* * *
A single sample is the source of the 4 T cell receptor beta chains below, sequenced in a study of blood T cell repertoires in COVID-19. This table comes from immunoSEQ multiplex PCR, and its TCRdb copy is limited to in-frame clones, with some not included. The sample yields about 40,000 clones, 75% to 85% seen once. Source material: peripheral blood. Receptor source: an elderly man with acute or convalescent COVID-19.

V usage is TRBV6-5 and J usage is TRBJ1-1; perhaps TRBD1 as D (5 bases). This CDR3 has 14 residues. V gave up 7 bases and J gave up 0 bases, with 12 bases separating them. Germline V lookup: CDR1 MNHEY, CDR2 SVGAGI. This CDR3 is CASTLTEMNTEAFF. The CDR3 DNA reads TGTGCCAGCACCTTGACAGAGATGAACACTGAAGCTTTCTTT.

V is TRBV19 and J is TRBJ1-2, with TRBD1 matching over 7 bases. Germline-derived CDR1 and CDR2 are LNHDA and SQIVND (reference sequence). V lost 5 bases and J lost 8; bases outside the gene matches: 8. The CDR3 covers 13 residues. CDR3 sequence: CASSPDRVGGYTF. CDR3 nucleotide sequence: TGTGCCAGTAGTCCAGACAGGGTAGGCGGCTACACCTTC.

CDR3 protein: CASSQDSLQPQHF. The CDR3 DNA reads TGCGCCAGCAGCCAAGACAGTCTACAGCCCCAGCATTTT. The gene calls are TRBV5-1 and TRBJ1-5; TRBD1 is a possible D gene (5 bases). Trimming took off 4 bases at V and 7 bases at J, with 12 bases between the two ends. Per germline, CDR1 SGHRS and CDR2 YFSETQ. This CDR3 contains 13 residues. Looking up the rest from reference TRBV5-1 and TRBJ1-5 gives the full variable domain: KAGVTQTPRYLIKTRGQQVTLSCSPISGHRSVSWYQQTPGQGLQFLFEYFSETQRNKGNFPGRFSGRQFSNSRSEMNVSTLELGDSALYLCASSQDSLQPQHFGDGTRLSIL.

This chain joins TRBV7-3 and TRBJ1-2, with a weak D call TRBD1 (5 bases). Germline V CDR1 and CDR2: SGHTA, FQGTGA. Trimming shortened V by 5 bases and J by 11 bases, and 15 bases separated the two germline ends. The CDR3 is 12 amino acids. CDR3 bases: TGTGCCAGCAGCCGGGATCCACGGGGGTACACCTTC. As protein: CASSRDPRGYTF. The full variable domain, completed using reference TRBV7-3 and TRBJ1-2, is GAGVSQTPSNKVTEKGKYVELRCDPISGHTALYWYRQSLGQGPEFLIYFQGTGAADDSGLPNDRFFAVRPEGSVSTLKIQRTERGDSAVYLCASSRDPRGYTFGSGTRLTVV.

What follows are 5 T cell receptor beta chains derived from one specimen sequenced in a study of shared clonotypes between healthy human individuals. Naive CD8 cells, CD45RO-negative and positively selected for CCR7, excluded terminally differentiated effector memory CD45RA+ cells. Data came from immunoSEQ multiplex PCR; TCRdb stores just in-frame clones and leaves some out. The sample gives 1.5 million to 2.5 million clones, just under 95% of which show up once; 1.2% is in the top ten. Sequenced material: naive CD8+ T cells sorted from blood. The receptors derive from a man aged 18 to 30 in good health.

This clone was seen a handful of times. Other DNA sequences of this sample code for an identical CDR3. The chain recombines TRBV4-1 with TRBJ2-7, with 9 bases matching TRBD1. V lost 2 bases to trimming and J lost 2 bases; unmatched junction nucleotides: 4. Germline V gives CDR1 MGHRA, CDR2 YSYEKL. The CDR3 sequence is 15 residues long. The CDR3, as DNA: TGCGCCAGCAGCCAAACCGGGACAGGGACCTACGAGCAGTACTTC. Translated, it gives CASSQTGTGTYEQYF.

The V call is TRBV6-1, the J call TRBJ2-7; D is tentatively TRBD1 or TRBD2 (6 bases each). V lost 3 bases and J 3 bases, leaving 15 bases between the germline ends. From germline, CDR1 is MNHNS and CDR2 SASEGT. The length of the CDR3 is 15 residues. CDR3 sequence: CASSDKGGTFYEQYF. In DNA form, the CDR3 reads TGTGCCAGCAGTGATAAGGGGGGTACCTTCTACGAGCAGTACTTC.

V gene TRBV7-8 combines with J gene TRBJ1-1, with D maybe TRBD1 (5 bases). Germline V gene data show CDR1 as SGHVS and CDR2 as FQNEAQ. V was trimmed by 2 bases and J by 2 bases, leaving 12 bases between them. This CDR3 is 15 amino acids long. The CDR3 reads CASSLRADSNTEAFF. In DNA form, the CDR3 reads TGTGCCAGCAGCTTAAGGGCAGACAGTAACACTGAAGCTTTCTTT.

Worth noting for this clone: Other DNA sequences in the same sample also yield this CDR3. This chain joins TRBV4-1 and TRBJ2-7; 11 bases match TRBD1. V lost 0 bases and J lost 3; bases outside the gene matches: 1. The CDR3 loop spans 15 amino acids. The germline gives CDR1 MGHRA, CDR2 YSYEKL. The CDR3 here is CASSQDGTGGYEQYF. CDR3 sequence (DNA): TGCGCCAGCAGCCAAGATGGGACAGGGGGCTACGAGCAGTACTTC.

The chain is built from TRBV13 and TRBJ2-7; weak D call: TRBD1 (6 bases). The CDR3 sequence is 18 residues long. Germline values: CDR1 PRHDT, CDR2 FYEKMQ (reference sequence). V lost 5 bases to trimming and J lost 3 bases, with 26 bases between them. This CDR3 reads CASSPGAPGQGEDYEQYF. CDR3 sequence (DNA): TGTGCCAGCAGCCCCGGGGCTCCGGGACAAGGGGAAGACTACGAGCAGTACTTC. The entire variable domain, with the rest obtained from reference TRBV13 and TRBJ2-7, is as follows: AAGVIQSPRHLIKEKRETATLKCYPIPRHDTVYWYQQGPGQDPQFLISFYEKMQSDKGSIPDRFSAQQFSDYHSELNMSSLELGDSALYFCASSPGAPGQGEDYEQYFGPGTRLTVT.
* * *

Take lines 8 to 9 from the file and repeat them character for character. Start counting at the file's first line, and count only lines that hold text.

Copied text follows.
The V call is TRBV6-1, the J call TRBJ2-7; D is tentatively TRBD1 or TRBD2 (6 bases each). V lost 3 bases and J 3 bases, leaving 15 bases between the germline ends. From germline, CDR1 is MNHNS and CDR2 SASEGT. The length of the CDR3 is 15 residues. CDR3 sequence: CASSDKGGTFYEQYF. In DNA form, the CDR3 reads TGTGCCAGCAGTGATAAGGGGGGTACCTTCTACGAGCAGTACTTC.

V gene TRBV7-8 combines with J gene TRBJ1-1, with D maybe TRBD1 (5 bases). Germline V gene data show CDR1 as SGHVS and CDR2 as FQNEAQ. V was trimmed by 2 bases and J by 2 bases, leaving 12 bases between them. This CDR3 is 15 amino acids long. The CDR3 reads CASSLRADSNTEAFF. In DNA form, the CDR3 reads TGTGCCAGCAGCTTAAGGGCAGACAGTAACACTGAAGCTTTCTTT.